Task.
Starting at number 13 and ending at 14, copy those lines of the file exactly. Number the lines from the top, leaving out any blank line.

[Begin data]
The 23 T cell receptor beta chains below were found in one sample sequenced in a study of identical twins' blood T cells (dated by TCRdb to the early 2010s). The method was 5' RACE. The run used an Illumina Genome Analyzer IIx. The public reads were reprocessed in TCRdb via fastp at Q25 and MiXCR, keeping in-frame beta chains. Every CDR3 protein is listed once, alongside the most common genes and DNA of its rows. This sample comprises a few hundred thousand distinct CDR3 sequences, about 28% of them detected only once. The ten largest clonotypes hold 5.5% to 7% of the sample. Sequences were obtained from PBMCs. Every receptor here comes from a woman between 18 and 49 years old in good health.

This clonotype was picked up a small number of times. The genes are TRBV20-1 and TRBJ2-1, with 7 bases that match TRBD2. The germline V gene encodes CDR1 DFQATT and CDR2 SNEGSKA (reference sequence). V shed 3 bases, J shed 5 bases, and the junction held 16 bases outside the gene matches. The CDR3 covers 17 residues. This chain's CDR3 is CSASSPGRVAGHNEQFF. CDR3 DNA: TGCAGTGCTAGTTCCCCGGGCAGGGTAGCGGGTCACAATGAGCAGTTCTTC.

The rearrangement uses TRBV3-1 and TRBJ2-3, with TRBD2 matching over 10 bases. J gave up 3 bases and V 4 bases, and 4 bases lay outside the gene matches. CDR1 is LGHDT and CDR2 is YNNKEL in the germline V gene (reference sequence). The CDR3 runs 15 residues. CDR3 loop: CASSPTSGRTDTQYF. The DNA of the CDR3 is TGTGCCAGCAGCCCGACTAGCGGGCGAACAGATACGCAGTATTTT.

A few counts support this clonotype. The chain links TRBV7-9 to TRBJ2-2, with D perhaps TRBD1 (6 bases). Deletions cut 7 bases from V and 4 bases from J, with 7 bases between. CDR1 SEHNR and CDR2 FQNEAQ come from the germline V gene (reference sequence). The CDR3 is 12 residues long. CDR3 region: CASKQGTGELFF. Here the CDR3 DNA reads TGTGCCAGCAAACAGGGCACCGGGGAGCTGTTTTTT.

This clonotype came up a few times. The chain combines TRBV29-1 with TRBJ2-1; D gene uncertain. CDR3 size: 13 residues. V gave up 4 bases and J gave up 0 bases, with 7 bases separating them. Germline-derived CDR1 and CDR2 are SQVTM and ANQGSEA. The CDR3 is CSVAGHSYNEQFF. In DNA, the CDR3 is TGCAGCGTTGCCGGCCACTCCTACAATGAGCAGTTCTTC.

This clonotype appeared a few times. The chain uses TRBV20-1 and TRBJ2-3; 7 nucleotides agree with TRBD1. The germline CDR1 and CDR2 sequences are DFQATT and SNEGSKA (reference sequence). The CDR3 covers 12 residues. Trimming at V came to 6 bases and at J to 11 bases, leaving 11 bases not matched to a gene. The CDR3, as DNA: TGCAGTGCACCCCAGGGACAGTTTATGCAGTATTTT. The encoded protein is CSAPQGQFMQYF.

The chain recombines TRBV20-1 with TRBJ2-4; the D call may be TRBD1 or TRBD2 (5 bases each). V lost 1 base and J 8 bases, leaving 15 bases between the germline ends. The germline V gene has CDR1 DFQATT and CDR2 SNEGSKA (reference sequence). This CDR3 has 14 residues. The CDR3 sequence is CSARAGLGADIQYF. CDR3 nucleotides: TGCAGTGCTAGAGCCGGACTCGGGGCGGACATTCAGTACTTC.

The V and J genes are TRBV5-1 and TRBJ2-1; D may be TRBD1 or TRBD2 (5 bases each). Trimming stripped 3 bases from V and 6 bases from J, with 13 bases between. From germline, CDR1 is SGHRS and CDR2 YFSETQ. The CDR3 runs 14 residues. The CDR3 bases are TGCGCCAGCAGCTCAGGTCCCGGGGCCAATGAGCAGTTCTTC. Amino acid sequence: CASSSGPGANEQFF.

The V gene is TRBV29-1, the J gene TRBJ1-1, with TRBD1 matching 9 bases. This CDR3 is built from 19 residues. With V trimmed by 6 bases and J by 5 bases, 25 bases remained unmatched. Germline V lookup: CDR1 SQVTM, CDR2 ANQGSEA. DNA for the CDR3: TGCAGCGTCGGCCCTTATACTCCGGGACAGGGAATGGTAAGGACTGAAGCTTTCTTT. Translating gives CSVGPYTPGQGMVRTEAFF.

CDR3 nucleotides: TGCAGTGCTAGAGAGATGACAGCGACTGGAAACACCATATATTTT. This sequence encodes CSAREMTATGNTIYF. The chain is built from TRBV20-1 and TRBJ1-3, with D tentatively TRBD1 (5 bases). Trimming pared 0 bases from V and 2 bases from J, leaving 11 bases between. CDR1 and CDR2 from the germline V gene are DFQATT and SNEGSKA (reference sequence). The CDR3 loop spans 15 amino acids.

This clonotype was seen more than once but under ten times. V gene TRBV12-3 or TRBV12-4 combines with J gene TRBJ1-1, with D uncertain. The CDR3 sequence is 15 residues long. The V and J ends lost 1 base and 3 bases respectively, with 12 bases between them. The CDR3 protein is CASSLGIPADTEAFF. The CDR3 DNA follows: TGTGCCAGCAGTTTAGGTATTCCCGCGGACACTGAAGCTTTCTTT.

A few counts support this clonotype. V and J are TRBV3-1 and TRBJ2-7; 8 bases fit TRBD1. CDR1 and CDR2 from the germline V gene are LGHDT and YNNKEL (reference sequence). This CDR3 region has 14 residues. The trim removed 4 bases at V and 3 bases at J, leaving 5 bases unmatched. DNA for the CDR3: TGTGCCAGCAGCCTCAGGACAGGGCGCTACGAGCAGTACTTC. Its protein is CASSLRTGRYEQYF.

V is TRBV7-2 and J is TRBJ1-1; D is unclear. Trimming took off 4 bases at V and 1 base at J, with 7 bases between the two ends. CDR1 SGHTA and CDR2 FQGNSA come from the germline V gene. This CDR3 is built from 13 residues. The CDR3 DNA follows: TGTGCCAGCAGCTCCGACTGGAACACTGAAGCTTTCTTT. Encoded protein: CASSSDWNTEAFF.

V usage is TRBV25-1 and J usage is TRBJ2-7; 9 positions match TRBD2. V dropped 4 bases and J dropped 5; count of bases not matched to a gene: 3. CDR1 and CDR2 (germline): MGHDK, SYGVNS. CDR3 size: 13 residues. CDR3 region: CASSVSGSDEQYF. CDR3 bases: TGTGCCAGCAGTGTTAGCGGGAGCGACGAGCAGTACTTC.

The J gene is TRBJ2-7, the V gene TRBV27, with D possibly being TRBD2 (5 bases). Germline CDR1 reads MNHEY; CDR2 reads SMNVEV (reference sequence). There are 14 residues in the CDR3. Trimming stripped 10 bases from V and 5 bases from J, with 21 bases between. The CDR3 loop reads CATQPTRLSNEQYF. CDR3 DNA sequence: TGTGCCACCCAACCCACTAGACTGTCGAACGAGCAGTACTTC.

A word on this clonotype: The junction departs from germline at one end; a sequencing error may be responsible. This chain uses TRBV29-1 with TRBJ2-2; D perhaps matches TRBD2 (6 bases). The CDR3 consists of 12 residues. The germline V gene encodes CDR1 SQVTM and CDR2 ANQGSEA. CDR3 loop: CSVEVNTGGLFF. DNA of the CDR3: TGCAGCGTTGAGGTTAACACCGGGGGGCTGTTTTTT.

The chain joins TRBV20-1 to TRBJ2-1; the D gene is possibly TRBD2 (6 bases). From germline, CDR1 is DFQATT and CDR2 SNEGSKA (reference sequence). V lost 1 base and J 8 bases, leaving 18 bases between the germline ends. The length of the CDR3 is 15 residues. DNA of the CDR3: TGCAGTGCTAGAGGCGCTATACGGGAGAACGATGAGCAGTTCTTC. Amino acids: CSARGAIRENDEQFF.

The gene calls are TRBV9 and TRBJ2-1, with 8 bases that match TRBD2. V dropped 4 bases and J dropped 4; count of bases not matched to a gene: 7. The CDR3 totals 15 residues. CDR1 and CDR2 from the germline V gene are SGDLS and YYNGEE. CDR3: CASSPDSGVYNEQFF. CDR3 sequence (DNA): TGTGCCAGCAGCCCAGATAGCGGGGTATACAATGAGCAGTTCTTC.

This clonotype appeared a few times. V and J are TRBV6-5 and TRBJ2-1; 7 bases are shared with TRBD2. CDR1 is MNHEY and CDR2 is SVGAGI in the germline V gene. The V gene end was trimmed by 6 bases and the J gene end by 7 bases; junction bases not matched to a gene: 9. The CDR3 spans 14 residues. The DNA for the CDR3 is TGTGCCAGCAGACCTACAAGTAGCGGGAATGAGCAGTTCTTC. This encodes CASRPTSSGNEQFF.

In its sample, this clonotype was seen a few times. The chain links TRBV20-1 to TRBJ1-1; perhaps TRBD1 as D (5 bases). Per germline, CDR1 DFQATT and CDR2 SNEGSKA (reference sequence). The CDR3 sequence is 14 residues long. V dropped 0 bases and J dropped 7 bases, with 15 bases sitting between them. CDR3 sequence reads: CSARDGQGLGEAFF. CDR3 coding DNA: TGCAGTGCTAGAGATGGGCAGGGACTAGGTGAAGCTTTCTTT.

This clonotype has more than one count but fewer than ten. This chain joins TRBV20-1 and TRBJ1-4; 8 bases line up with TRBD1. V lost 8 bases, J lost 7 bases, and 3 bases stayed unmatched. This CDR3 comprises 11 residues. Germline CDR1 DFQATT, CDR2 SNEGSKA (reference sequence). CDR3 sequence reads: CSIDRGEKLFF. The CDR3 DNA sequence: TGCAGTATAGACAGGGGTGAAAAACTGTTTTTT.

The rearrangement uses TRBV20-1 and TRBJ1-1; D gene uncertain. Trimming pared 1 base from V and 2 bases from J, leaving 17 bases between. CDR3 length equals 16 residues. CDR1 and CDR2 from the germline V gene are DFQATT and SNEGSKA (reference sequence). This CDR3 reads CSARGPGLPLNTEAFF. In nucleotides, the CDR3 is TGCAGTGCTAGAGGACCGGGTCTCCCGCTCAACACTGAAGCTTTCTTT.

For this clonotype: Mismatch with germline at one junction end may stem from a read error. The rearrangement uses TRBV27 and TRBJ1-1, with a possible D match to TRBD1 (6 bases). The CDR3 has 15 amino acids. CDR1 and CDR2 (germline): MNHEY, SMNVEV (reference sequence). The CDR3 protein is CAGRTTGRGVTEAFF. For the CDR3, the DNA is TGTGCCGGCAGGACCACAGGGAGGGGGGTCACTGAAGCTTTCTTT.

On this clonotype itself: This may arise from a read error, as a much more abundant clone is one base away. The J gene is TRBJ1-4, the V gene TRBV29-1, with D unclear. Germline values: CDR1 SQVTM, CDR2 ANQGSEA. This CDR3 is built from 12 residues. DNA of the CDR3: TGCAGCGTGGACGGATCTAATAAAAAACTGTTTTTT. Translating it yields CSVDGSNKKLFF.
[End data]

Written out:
V is TRBV7-2 and J is TRBJ1-1; D is unclear. Trimming took off 4 bases at V and 1 base at J, with 7 bases between the two ends. CDR1 SGHTA and CDR2 FQGNSA come from the germline V gene. This CDR3 is built from 13 residues. The CDR3 DNA follows: TGTGCCAGCAGCTCCGACTGGAACACTGAAGCTTTCTTT. Encoded protein: CASSSDWNTEAFF.

V usage is TRBV25-1 and J usage is TRBJ2-7; 9 positions match TRBD2. V dropped 4 bases and J dropped 5; count of bases not matched to a gene: 3. CDR1 and CDR2 (germline): MGHDK, SYGVNS. CDR3 size: 13 residues. CDR3 region: CASSVSGSDEQYF. CDR3 bases: TGTGCCAGCAGTGTTAGCGGGAGCGACGAGCAGTACTTC.